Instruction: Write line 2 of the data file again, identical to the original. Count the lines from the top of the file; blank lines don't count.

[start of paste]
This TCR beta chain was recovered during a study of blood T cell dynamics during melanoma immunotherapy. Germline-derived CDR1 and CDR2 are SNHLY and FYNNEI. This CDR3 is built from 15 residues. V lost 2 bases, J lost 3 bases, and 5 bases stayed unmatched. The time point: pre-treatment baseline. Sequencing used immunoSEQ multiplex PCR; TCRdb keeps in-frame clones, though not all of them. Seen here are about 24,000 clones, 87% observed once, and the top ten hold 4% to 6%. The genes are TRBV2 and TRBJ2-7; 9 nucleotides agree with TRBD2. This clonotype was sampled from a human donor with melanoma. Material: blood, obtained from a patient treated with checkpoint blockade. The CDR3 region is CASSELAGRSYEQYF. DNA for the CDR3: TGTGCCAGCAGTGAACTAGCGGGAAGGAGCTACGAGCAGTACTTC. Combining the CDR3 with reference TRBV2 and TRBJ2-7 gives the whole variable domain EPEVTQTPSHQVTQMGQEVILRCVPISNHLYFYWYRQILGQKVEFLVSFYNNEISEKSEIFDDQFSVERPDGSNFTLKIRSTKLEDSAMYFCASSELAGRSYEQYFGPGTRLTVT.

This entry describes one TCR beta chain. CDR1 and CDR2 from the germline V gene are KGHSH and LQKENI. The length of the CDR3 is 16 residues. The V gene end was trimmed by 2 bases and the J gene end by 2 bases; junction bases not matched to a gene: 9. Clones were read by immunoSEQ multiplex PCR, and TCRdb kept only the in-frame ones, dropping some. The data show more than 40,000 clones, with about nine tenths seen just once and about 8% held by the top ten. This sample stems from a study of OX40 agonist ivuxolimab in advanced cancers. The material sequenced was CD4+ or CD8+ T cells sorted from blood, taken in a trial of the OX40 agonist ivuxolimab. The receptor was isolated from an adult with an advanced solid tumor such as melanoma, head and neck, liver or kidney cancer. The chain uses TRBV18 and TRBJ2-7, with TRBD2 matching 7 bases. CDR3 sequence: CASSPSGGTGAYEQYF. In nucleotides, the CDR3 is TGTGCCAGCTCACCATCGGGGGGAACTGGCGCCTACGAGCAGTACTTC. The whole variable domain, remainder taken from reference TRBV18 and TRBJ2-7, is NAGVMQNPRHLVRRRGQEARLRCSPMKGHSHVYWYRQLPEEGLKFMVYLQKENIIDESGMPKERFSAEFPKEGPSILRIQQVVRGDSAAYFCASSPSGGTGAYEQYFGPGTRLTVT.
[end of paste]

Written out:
This entry describes one TCR beta chain. CDR1 and CDR2 from the germline V gene are KGHSH and LQKENI. The length of the CDR3 is 16 residues. The V gene end was trimmed by 2 bases and the J gene end by 2 bases; junction bases not matched to a gene: 9. Clones were read by immunoSEQ multiplex PCR, and TCRdb kept only the in-frame ones, dropping some. The data show more than 40,000 clones, with about nine tenths seen just once and about 8% held by the top ten. This sample stems from a study of OX40 agonist ivuxolimab in advanced cancers. The material sequenced was CD4+ or CD8+ T cells sorted from blood, taken in a trial of the OX40 agonist ivuxolimab. The receptor was isolated from an adult with an advanced solid tumor such as melanoma, head and neck, liver or kidney cancer. The chain uses TRBV18 and TRBJ2-7, with TRBD2 matching 7 bases. CDR3 sequence: CASSPSGGTGAYEQYF. In nucleotides, the CDR3 is TGTGCCAGCTCACCATCGGGGGGAACTGGCGCCTACGAGCAGTACTTC. The whole variable domain, remainder taken from reference TRBV18 and TRBJ2-7, is NAGVMQNPRHLVRRRGQEARLRCSPMKGHSHVYWYRQLPEEGLKFMVYLQKENIIDESGMPKERFSAEFPKEGPSILRIQQVVRGDSAAYFCASSPSGGTGAYEQYFGPGTRLTVT.